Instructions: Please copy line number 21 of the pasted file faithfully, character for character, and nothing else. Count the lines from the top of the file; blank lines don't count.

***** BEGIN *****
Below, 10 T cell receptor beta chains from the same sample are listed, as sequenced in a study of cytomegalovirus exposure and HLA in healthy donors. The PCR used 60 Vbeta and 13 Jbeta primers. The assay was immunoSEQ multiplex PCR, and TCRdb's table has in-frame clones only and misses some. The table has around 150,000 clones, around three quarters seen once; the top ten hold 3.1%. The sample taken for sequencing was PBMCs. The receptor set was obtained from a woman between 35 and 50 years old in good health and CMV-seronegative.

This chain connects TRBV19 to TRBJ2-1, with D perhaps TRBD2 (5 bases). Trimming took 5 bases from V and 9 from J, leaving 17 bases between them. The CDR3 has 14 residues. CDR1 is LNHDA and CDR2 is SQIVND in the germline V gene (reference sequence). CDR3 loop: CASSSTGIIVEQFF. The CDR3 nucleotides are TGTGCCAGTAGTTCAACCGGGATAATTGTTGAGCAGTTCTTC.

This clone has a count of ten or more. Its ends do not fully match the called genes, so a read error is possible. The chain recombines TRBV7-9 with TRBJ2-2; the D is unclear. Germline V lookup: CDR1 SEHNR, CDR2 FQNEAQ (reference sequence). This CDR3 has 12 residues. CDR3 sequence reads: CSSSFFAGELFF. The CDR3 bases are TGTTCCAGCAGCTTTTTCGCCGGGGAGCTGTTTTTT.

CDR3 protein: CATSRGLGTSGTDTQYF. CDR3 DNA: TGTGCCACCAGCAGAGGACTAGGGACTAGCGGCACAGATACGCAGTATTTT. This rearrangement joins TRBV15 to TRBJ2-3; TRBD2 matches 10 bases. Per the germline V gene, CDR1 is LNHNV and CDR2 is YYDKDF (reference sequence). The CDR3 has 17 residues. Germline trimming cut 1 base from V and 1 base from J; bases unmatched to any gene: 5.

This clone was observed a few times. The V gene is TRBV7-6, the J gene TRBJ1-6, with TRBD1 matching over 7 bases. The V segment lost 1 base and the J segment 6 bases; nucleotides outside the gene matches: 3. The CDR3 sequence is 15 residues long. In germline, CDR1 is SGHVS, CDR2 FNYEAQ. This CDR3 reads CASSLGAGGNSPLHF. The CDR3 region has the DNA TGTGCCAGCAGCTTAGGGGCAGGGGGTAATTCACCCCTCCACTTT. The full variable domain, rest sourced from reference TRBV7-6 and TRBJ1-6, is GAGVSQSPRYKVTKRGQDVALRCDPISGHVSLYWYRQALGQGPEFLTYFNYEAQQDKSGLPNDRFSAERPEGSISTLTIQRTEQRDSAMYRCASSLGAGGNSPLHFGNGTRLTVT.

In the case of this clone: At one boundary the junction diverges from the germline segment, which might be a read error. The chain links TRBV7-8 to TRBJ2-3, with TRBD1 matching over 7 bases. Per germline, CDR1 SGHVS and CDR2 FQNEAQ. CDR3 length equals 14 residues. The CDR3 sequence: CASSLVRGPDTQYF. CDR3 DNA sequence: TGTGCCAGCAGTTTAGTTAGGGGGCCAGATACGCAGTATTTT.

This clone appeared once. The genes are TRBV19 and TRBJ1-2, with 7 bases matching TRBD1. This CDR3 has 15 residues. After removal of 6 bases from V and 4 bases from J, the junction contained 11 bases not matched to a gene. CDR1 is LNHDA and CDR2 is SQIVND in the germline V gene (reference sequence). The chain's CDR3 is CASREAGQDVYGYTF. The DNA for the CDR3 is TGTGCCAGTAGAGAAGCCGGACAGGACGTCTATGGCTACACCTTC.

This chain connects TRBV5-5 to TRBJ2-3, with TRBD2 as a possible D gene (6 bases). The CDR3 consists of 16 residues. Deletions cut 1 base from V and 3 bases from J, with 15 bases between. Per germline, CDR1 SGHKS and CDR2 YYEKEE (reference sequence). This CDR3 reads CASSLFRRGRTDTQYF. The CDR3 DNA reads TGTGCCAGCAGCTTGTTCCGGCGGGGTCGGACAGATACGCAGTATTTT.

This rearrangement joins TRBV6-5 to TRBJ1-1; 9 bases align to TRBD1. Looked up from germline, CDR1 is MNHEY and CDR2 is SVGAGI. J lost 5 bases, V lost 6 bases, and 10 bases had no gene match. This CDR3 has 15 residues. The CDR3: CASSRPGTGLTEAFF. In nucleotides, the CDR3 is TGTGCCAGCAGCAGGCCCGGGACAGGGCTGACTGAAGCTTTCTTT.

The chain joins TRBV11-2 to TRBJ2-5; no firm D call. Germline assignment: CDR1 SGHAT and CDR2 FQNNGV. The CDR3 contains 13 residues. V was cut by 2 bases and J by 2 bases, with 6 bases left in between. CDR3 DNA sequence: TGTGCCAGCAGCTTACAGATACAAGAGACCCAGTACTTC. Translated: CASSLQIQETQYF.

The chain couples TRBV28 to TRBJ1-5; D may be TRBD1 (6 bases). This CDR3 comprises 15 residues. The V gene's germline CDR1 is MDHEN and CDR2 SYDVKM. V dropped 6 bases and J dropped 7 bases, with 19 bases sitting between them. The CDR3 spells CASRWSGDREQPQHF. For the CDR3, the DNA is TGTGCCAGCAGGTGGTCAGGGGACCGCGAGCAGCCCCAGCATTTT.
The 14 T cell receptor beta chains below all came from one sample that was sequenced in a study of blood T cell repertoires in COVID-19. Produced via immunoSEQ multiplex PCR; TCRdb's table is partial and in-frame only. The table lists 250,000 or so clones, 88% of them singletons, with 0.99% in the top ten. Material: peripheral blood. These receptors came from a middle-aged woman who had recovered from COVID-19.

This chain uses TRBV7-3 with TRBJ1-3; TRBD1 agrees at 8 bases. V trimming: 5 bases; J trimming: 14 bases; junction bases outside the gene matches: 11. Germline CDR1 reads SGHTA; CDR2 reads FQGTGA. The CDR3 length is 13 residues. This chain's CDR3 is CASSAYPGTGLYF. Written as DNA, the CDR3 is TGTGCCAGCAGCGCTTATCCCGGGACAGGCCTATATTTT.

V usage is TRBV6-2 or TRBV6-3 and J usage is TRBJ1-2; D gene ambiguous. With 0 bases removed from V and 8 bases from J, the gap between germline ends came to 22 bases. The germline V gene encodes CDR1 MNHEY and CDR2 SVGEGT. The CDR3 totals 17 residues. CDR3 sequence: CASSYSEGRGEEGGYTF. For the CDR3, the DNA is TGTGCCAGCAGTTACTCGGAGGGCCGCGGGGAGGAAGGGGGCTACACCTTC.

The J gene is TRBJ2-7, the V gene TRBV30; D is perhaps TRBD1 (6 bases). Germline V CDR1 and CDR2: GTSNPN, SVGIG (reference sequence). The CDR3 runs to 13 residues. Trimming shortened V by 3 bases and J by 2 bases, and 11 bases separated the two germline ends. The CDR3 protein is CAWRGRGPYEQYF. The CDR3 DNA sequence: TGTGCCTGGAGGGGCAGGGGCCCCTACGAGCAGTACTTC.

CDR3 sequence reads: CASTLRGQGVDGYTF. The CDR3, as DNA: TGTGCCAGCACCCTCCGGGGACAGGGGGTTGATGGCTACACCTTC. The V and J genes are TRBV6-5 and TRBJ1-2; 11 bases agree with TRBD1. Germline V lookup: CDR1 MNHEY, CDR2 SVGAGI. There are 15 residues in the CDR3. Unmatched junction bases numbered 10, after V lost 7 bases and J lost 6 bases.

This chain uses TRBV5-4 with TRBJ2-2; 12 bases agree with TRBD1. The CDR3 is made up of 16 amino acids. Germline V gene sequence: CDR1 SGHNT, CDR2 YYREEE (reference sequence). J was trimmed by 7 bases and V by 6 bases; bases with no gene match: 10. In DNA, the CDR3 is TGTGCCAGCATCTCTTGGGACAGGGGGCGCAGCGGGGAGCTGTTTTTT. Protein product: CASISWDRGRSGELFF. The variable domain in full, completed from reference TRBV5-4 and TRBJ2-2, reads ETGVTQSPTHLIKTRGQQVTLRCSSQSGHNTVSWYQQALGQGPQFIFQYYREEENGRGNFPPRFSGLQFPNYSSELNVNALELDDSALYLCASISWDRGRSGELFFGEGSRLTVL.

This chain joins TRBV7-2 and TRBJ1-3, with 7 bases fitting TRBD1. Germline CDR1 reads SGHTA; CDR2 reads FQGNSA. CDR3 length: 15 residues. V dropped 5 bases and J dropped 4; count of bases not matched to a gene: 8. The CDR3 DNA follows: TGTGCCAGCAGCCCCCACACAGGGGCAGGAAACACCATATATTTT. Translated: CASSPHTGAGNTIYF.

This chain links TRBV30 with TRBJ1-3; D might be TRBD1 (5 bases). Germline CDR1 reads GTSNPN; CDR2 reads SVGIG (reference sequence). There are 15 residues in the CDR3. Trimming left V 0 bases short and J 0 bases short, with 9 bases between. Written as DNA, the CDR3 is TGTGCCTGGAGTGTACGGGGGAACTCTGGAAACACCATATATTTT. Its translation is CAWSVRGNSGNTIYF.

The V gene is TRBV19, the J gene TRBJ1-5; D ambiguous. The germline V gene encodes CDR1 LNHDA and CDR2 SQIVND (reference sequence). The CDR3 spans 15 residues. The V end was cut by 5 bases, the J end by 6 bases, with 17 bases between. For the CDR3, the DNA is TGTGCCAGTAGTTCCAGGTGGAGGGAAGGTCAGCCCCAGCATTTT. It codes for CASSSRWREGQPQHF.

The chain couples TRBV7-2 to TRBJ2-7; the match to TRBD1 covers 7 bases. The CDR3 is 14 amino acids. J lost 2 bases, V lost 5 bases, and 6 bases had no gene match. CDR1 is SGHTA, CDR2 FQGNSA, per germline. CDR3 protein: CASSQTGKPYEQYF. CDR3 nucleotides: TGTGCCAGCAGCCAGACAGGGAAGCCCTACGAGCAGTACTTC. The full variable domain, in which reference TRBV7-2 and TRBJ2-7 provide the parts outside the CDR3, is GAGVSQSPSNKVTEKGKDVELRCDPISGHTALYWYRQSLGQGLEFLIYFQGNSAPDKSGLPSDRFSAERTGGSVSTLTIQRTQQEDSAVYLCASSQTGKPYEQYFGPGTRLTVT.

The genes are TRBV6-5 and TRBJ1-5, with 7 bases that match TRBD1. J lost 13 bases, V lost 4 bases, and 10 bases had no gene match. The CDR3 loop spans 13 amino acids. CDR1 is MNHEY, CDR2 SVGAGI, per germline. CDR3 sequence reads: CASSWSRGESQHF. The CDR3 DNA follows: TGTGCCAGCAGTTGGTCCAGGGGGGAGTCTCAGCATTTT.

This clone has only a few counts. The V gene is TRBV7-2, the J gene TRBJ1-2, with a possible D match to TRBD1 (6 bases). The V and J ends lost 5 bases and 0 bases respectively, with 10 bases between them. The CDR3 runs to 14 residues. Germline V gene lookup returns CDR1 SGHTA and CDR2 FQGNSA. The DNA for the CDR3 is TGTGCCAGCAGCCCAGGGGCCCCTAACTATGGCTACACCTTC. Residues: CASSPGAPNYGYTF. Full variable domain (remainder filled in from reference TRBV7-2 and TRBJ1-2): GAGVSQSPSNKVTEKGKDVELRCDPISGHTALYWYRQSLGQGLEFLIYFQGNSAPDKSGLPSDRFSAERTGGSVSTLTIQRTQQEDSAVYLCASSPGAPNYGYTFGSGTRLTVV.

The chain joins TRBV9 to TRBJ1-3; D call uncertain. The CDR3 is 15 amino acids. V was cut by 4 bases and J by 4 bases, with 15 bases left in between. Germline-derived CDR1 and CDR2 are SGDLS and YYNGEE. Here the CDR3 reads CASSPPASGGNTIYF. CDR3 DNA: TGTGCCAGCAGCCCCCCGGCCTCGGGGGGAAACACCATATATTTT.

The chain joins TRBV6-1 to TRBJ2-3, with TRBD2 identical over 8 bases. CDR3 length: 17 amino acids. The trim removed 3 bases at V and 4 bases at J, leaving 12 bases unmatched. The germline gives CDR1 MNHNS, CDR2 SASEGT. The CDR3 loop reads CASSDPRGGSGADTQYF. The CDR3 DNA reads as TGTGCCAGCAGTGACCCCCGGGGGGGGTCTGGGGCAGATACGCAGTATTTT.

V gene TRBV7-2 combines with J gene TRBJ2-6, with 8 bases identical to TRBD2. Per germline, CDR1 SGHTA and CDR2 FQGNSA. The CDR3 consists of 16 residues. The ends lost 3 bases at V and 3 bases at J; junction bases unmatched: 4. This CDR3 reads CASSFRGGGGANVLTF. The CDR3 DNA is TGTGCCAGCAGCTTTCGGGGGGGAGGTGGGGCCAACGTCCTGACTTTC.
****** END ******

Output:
The chain couples TRBV7-2 to TRBJ2-7; the match to TRBD1 covers 7 bases. The CDR3 is 14 amino acids. J lost 2 bases, V lost 5 bases, and 6 bases had no gene match. CDR1 is SGHTA, CDR2 FQGNSA, per germline. CDR3 protein: CASSQTGKPYEQYF. CDR3 nucleotides: TGTGCCAGCAGCCAGACAGGGAAGCCCTACGAGCAGTACTTC. The full variable domain, in which reference TRBV7-2 and TRBJ2-7 provide the parts outside the CDR3, is GAGVSQSPSNKVTEKGKDVELRCDPISGHTALYWYRQSLGQGLEFLIYFQGNSAPDKSGLPSDRFSAERTGGSVSTLTIQRTQQEDSAVYLCASSQTGKPYEQYFGPGTRLTVT.